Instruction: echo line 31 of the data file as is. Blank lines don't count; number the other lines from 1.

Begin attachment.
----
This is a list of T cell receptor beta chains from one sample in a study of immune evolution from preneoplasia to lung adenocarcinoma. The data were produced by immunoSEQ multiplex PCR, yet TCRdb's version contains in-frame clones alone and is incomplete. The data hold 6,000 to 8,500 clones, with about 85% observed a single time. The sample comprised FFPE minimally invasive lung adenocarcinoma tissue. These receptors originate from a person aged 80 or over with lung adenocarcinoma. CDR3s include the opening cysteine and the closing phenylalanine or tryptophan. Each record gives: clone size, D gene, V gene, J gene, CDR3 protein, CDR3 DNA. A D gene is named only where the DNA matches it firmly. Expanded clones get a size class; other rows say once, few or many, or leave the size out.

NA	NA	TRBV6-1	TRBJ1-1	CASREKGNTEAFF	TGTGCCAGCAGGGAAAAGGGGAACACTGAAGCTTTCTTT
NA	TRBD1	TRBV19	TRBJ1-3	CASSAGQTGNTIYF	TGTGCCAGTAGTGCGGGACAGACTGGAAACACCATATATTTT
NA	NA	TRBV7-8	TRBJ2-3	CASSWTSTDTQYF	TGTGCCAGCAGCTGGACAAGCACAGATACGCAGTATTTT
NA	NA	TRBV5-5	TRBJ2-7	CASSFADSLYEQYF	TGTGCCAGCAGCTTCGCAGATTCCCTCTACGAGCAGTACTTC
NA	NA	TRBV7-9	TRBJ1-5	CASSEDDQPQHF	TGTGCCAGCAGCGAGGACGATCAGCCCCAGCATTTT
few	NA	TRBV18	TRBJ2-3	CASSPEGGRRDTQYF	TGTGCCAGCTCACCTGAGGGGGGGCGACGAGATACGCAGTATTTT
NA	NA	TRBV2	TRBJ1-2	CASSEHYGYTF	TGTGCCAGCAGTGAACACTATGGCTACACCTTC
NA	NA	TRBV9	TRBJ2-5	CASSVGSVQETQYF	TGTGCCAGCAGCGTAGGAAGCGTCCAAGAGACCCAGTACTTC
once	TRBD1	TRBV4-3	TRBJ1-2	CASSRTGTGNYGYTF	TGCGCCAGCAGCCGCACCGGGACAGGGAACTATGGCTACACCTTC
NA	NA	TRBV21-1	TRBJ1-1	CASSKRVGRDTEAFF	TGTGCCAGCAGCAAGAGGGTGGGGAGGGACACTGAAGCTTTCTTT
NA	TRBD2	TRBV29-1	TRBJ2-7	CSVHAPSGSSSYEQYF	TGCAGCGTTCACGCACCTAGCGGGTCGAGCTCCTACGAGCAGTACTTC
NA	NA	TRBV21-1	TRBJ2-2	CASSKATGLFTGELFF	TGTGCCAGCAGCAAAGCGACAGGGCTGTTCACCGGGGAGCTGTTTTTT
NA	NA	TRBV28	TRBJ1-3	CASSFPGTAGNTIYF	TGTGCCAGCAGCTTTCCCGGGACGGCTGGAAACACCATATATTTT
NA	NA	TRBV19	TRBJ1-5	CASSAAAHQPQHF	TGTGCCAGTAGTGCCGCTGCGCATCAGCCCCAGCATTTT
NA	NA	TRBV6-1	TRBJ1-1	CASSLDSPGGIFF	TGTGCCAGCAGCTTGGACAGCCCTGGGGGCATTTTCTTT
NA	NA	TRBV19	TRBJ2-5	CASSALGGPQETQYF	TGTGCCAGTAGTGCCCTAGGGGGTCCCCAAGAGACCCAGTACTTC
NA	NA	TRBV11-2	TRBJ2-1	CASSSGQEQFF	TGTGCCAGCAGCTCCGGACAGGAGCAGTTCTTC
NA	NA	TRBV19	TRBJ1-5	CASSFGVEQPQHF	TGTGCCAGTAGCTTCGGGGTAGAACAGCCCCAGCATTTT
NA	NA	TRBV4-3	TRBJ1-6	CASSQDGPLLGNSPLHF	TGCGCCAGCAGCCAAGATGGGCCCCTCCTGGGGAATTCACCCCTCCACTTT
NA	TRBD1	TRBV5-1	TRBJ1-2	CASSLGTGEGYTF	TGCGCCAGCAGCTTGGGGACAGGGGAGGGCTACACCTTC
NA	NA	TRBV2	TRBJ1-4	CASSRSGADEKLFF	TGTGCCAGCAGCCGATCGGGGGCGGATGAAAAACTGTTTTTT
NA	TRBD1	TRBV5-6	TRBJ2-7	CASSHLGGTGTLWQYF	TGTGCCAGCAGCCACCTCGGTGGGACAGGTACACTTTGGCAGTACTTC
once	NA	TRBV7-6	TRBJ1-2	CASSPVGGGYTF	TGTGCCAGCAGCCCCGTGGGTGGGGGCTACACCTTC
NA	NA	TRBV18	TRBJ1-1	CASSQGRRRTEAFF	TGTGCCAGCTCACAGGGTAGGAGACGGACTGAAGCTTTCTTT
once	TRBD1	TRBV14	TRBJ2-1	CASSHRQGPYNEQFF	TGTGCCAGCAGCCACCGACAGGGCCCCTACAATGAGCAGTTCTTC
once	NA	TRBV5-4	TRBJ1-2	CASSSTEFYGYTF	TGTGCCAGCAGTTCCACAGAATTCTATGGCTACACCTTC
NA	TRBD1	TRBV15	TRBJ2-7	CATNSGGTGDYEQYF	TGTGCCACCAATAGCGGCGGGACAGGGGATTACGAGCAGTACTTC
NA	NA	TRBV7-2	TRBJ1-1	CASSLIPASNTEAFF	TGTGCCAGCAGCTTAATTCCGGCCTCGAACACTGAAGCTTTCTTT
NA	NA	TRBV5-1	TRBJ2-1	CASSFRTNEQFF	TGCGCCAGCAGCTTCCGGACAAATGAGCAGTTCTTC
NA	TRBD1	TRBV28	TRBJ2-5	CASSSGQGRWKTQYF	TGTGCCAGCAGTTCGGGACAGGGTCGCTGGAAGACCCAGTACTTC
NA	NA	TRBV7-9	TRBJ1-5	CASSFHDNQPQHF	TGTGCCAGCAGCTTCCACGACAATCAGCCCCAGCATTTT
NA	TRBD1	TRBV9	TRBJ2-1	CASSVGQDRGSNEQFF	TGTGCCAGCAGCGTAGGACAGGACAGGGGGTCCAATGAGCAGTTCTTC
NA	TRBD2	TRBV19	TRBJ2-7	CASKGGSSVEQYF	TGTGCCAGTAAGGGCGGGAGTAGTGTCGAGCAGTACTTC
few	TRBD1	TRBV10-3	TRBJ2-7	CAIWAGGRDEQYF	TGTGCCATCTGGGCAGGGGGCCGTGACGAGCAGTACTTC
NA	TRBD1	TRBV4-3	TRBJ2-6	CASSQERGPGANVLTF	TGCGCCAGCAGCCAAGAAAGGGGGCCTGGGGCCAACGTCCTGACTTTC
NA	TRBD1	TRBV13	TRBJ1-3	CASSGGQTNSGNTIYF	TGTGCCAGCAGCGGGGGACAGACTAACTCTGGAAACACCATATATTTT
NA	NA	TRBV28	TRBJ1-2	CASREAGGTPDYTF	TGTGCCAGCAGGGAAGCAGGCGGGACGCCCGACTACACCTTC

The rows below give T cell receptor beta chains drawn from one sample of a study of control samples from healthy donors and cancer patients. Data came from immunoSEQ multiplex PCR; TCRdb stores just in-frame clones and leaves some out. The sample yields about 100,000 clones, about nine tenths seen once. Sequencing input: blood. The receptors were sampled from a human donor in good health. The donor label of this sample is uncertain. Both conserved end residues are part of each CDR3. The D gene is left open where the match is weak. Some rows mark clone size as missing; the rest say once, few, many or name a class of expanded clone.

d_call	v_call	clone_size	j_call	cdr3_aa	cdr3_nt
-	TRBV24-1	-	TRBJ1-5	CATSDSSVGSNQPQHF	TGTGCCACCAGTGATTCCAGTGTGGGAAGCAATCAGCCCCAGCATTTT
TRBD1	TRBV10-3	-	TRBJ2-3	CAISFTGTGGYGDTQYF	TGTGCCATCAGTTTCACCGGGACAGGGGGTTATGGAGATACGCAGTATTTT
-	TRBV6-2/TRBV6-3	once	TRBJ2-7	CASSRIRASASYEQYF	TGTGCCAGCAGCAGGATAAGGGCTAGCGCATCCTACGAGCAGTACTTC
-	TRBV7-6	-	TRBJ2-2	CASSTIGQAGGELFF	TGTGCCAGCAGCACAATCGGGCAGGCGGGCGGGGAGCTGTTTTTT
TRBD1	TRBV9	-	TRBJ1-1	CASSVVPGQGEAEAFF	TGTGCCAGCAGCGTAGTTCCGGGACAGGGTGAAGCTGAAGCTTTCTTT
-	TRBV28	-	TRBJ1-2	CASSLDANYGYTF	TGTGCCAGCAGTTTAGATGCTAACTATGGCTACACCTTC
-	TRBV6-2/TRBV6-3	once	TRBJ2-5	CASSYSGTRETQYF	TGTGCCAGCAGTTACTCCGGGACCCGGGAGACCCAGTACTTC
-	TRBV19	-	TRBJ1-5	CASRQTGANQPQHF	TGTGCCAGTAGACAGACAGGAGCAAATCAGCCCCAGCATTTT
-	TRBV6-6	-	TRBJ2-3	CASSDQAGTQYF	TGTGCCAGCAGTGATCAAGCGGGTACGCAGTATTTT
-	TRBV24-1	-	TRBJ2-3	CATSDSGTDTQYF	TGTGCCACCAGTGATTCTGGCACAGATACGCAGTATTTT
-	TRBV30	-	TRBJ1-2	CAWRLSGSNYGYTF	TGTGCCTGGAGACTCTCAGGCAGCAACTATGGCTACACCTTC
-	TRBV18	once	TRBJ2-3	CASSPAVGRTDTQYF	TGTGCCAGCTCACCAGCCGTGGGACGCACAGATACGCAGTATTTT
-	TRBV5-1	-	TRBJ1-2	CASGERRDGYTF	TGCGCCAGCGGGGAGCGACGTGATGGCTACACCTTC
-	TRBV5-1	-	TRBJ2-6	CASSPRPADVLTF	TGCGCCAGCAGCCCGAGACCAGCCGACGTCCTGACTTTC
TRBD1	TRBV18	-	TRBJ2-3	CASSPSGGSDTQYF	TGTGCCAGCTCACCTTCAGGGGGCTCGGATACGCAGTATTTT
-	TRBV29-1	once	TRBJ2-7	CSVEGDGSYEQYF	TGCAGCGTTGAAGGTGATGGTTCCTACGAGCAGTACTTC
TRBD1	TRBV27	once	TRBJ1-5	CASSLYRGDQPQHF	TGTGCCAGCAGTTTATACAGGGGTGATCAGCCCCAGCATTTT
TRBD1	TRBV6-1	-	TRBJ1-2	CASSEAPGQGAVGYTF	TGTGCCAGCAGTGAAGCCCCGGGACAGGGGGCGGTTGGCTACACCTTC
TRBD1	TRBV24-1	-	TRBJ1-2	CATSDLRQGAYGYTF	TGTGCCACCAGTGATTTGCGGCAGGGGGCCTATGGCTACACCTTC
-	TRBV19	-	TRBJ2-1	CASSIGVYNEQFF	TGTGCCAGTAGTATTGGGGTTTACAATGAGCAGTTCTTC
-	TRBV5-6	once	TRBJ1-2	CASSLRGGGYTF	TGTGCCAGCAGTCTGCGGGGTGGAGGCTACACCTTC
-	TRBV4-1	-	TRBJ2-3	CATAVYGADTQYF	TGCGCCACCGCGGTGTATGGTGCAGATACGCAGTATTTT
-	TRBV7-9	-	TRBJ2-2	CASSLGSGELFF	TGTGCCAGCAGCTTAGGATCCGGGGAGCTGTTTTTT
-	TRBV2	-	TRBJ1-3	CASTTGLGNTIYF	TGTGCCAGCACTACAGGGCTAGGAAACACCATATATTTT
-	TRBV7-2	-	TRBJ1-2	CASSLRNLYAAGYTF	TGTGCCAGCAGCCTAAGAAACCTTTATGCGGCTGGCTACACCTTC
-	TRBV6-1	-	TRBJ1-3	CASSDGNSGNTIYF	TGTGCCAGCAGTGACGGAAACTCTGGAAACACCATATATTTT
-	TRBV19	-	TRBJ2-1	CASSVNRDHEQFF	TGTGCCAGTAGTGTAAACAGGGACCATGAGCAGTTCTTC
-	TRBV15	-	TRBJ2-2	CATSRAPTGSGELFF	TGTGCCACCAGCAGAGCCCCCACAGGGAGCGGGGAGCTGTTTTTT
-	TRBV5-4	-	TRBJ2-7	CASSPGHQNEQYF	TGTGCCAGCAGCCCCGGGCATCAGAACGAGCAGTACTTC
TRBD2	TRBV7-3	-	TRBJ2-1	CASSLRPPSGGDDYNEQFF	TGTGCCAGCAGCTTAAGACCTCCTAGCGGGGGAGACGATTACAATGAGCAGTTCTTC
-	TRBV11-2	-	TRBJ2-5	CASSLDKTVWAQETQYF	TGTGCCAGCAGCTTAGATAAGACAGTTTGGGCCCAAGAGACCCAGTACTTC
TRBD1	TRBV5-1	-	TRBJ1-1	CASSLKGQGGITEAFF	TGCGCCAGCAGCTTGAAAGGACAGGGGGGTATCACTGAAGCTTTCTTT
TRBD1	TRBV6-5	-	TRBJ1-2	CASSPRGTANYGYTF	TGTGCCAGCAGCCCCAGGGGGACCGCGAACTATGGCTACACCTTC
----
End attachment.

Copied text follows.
NA	TRBD1	TRBV28	TRBJ2-5	CASSSGQGRWKTQYF	TGTGCCAGCAGTTCGGGACAGGGTCGCTGGAAGACCCAGTACTTC